Ian and Ruth Macallan’s elegant mansion house is the perfect place to entertain and impress guests.
Two years ago, Ian and Ruth Macallan were leaving behind their life in London to go to Zambia, where they were doing conservation work – Ian for Conservation South Luangwa as a consultant helping with anti-poaching, and Ruth for Chipembele Wildlife Trust, predominantly in conservation education.
The couple had met while studying at university in St Andrews, before heading south for work, and after ten years in London it was time for a change.
“We’d always wanted to come back to Fife and always wondered what we’d do if we came back,” says Ian.
While working in Zambia, they came up with the plan to buy a property in Scotland that would also offer them a business opportunity.
“When we started looking at properties, our choices quickly narrowed down as places that looked amazing online were very different in the flesh,” says Ian.
They expected to take on a project with a house that needed extensive work, but they knew it would have to be a certain size to function as planned – as an exclusive-let venue for guests.
When the estate agent they were liaising with suggested Carphin House in Fife, it was outside their budget, but they decided to take a look.
“We were a little daunted when we came to see it as the house was a bit bigger than we were looking for, but it was already set up perfectly for what we wanted to do,” says Ian.
“Even though Carphin is quite a grand house, it really blends that sense of history and tradition with all the contemporary comforts. Everyone who comes here to visit says how homely it feels.”
Carphin House was originally part of an 850-acre estate, with the building nestled at the base of Norman’s Law, not far from St Andrews and about an hour’s drive from Edinburgh Airport.
The handsome mansion house, which dates back to 1790 when it was owned by the Carnegie family, was designed as a place to entertain and impress guests.
Surrounded by mature woodland and farmland, today Carphin House stands in 20 acres of private land.
The house and estate went through a substantial renovation project in 2003 and the interior now blends its elegant period character, from the panelled doors and plaster cornicework to the lovely fireplaces with open fires, with contemporary additions like the Shaker-style kitchen with its Aga.
“The house had been refurbished in such a fantastic way, we didn’t want to lose that character, but it had seven bedrooms and we wanted to create nine and also to put a bit of our stamp on the interior,” Ian says.
Two of the rooms had previously been used for storage, so both these spaces became bedrooms, and one was designed to reflect the couple’s time in Africa with a mix of colonial-style furniture and African art.
In getting Carphin House ready for this phase, Ian acknowledges that he and Ruth were guided and inspired by the house itself.
“When we arrived here the interior was maybe not our style or what we’d have chosen if we’d had a blank slate, but now I can’t imagine it being a different way,” he says.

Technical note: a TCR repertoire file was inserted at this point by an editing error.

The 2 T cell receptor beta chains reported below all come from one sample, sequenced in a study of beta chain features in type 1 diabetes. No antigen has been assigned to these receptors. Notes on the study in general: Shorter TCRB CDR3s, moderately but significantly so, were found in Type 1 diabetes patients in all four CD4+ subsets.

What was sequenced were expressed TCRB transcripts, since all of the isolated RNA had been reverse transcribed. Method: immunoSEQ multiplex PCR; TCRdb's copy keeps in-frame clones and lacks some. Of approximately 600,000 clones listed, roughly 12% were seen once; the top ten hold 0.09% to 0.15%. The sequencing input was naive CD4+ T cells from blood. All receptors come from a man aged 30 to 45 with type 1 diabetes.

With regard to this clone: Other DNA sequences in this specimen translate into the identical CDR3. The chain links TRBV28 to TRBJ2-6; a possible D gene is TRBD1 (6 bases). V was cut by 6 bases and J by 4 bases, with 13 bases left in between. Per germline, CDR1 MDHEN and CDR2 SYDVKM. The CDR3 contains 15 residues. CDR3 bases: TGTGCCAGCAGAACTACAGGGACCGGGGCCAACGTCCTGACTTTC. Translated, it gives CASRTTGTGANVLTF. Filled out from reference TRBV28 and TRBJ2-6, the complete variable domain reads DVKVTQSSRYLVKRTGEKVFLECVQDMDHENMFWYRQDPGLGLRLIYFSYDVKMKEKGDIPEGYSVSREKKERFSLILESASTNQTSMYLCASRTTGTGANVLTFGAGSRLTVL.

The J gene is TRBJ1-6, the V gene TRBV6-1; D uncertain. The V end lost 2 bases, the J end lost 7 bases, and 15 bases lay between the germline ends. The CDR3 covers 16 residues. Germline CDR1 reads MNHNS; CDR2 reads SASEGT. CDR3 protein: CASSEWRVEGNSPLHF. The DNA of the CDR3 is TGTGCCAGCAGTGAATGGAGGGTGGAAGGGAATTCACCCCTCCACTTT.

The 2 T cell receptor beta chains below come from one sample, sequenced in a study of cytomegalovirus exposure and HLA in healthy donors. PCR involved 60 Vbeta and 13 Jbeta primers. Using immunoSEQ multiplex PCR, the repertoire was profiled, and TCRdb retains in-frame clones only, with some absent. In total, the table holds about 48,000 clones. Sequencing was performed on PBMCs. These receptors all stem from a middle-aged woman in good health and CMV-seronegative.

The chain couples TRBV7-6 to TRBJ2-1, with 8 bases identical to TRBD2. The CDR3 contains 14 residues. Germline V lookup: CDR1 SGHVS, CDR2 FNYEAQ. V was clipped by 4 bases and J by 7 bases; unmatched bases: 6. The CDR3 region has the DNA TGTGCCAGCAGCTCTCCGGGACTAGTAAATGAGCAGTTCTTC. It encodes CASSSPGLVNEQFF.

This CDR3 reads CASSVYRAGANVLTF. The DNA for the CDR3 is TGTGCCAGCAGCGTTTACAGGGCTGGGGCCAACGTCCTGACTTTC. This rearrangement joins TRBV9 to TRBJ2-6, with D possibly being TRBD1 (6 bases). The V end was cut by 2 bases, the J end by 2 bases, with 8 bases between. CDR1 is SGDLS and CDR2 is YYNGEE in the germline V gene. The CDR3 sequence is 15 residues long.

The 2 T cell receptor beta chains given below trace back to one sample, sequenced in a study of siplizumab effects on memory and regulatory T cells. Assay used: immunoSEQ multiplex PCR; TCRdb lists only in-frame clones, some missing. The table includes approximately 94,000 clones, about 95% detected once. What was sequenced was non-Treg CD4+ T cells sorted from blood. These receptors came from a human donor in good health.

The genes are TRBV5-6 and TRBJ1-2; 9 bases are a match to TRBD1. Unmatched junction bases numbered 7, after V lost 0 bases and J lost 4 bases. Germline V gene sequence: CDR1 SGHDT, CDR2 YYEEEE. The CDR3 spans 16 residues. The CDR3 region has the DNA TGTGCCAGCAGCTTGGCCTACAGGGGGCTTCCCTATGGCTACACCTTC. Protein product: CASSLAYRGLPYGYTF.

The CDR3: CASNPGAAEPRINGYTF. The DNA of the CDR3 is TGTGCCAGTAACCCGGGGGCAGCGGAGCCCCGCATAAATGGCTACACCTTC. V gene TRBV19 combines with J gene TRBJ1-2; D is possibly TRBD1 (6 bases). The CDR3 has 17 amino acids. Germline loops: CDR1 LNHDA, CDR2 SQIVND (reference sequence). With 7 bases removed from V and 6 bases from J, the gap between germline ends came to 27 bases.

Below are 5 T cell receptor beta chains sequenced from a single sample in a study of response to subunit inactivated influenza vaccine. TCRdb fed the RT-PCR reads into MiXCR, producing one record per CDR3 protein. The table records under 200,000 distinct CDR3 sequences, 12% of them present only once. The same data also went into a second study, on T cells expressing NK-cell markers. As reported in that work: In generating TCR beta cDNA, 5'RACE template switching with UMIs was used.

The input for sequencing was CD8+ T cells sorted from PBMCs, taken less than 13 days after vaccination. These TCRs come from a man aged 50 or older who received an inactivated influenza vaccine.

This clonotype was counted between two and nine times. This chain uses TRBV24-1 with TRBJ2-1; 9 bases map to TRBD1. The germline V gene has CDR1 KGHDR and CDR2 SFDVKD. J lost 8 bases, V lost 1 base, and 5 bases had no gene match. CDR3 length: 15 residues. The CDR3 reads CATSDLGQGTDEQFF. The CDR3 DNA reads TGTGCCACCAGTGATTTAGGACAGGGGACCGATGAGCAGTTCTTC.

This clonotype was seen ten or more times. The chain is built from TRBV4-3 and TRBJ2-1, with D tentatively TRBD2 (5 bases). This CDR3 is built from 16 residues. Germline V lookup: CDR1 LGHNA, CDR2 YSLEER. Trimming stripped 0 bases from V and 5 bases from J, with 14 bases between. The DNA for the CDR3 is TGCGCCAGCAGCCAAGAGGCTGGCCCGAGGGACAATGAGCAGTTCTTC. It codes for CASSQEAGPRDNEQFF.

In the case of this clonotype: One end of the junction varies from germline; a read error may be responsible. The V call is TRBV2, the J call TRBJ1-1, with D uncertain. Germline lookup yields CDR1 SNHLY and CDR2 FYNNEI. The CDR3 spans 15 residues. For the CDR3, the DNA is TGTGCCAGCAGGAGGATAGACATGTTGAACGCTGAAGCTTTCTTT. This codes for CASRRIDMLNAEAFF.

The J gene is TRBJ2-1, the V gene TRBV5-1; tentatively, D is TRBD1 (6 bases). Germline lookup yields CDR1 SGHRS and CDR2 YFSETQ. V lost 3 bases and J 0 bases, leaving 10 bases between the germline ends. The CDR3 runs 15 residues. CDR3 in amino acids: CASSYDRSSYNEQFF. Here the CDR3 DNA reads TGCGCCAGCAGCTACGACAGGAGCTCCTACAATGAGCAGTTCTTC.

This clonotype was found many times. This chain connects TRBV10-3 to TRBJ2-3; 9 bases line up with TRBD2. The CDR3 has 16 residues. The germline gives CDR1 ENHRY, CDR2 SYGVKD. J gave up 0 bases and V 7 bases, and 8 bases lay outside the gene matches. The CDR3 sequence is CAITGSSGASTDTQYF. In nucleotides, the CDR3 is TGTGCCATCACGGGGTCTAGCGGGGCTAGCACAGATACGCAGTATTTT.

“Even when I’m showing guests around now, the house has its own logic to how you move through it.”
Guests always respond to that sense of homeliness here, from the open fires and artworks to the antiques that came with the house.
It can feel grand, with its formal dining room lined in family portraits – again, inherited with the house – yet it can also feel relaxed when you’re tucked up snug in the TV room on a wintry night.
The large kitchen feels like an obvious place to hang out with family and friends, and with the Aga on it is always warm and welcoming.
When considering how to run Carphin House as an exclusive-let venue, Ian and Ruth took inspiration from places they had visited – venues such as The Byre at Inchyra, where Ruth’s sister was married, or Gargunnock House near Stirling, which the couple had previously stayed in with groups of their university friends.
Ian says that having spent three months getting Carphin House ready for guests to arrive, it was daunting handing over the keys for the first time, but the response has been entirely positive.
“All the guests we’ve had so far have been absolutely superb – just the joy of seeing people react to this house has been worth it,” he says.
And he adds that sharing your home with guests means you never take things for granted.
“Even in a short amount of time you can stop seeing things, whether it’s the amazing views or how ‘wow’ the drawing room is when you walk in for the first time, and seeing guests’ reactions just reminds you of that.”
The Macallans are now preparing to convert the former stables and create a new venue called The Loghouse.
They’re also looking forward to having their first Christmas here, as they spent the last one in Africa, where Ian still does work with Conservation South Luangwa and Ruth is a trustee for Chipembele Wildlife Trust.
“Having a full house here this year will be superb,” says Ian.
Carphin House comes alive when filled with people and, almost 230 years after it was built, this wonderful period home is primed for a new generation of guests.
Words: Fiona Reid